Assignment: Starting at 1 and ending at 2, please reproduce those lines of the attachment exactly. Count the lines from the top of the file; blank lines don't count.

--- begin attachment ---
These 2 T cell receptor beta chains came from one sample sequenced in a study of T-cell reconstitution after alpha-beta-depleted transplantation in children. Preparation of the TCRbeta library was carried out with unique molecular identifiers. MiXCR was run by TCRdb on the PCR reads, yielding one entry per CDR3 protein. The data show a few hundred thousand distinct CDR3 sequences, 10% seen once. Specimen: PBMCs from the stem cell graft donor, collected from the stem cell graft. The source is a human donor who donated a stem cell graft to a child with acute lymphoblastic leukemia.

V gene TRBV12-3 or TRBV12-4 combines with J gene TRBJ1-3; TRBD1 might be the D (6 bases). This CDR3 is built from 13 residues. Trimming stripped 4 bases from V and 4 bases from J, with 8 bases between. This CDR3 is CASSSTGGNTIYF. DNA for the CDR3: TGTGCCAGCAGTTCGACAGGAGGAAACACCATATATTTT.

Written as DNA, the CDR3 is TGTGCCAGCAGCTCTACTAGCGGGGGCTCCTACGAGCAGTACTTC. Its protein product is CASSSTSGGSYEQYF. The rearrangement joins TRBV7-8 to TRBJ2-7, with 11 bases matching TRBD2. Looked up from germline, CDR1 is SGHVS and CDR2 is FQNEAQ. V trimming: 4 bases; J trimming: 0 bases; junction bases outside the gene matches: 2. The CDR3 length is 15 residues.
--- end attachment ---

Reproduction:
These 2 T cell receptor beta chains came from one sample sequenced in a study of T-cell reconstitution after alpha-beta-depleted transplantation in children. Preparation of the TCRbeta library was carried out with unique molecular identifiers. MiXCR was run by TCRdb on the PCR reads, yielding one entry per CDR3 protein. The data show a few hundred thousand distinct CDR3 sequences, 10% seen once. Specimen: PBMCs from the stem cell graft donor, collected from the stem cell graft. The source is a human donor who donated a stem cell graft to a child with acute lymphoblastic leukemia.

V gene TRBV12-3 or TRBV12-4 combines with J gene TRBJ1-3; TRBD1 might be the D (6 bases). This CDR3 is built from 13 residues. Trimming stripped 4 bases from V and 4 bases from J, with 8 bases between. This CDR3 is CASSSTGGNTIYF. DNA for the CDR3: TGTGCCAGCAGTTCGACAGGAGGAAACACCATATATTTT.